In Uncategorized on 08/28/2017 at 15:05

Judges and lawyers have a trade jargon that can confound the human being. It’s grown up over the centuries, starting with William the Conqueror sticking the Angles and Saxons with Norman French, and continuing through medieval Latin. Then we get the add-ons that clever litigants dream up and judges enjoy.

And it ends up with Tommy Hobbes’ immortal jibe in Book VIII of Leviathan: “When men write whole volumes of such stuffe, are they not Mad, or intend to make others so?”

Steps into the breach Judge Mark V. Holmes, who tells it in English to Michele Louise Dostert, Docket No. 27122-16 L., filed 8/28/17.

Like his exegeses “Basis for Dummies,” 11/24/11, and “The Sum of its Parts,” 3/12/12, you have to read the whole thing.

Here’s a sample.

“Ms. Dostert was a North Dakota resident when she filed her petition. This means that how we decide this summary-judgment motion is dictated by a case called Robinette v. Commissioner, 439 F.3d 455 (8th Cir. 2006). This case requires the Tax Court to follow what lawyers call the ‘record rule.’ What this means is that the Court has to look at the same things that the IRS looked at during the collection due process hearing (the so-called ‘administrative record’) to decide whether the IRS officer abused his discretion in upholding the lien. An IRS officer abuses his discretion if he makes a decision based on an erroneous view of the law or a clearly erroneous analysis of the facts. Fargo v. Commissioner, 447 F.3d 706, 709 (9th Cir. 2006).” Order, at pp. 1-2.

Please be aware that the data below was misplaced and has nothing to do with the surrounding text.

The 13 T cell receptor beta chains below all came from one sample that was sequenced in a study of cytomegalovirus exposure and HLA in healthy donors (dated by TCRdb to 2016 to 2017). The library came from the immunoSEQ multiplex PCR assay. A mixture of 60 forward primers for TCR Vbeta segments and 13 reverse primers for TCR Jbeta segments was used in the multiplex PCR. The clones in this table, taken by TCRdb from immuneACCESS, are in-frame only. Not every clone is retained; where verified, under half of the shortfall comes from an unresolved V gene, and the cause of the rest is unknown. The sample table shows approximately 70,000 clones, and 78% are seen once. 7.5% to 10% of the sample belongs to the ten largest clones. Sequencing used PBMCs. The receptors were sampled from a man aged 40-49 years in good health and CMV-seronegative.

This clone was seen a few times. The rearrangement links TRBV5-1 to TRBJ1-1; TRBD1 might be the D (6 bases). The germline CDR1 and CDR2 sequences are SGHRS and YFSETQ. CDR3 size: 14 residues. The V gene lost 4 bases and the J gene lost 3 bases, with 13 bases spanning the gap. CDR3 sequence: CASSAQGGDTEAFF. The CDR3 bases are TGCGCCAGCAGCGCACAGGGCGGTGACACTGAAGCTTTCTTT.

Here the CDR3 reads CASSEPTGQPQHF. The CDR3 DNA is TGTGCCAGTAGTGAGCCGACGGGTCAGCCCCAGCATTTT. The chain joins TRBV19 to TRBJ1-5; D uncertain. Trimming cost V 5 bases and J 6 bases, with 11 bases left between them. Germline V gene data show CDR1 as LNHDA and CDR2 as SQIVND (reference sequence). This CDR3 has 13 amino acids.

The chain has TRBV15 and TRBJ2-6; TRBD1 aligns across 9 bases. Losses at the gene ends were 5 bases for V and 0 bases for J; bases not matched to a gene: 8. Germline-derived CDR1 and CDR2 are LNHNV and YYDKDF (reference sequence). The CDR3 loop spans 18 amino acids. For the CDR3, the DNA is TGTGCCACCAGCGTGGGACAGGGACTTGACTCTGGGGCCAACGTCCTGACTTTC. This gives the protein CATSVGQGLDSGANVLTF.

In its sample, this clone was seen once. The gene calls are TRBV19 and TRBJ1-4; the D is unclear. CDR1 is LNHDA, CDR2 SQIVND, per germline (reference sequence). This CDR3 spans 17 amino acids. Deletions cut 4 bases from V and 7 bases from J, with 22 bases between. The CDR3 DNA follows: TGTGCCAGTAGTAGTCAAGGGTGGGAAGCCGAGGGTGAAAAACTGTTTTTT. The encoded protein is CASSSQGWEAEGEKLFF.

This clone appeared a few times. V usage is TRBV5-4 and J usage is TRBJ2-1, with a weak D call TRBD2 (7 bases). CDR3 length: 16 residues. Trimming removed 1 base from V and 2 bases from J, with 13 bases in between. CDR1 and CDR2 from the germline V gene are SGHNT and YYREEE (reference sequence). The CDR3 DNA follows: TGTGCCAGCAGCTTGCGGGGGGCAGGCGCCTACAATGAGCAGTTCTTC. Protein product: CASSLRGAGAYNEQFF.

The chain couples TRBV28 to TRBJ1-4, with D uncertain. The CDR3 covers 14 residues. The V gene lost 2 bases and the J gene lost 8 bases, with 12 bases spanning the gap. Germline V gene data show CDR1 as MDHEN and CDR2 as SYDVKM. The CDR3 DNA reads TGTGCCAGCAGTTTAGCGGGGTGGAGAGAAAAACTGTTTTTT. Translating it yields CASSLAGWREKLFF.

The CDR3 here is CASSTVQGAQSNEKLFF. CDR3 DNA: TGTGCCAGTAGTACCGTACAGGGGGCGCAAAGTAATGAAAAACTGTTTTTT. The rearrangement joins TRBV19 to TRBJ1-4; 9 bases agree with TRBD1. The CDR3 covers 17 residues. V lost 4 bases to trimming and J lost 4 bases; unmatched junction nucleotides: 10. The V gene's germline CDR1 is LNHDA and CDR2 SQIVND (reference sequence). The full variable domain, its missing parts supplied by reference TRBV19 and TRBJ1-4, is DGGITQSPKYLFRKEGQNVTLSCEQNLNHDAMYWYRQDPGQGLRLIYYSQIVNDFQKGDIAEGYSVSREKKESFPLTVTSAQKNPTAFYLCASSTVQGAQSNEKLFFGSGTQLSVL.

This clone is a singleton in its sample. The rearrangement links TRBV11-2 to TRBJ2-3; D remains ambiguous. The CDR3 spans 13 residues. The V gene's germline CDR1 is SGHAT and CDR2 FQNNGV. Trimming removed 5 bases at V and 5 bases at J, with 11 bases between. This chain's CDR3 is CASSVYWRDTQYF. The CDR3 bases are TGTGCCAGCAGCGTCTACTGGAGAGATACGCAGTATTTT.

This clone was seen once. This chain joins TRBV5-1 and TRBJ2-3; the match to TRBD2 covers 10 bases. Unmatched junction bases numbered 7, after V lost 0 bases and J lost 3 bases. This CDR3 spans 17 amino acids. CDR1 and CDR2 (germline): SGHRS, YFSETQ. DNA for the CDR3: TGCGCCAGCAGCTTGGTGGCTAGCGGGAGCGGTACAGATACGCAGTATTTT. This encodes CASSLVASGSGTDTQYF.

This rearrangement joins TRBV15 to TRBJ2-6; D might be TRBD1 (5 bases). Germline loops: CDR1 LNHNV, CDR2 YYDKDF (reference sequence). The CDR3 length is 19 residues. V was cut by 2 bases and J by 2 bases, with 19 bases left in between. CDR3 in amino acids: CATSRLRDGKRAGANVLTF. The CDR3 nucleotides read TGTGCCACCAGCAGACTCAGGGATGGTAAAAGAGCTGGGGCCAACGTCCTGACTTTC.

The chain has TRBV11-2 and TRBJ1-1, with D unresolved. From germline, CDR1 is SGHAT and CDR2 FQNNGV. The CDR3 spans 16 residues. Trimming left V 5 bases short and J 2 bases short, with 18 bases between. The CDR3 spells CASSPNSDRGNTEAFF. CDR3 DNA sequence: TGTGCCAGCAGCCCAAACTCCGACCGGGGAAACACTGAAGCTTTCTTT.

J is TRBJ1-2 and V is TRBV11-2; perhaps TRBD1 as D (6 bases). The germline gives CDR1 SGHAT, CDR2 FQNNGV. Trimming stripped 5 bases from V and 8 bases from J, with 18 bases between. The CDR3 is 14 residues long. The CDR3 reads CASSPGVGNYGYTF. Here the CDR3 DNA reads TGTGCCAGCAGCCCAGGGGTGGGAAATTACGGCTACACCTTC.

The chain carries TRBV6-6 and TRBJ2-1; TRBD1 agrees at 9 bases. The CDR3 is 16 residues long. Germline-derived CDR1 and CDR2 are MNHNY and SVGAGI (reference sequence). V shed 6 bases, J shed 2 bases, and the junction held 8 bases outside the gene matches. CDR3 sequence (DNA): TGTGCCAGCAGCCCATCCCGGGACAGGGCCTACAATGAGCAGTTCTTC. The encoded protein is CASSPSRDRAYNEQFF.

Ms. D wants to contest liability, but never petitioned the SNOD, and her late-filed attempt at a return for the year at issue was unsigned…multiple times.

As the well-known chess analyst from Adelaide, SA, puts it “And we can stop here.”


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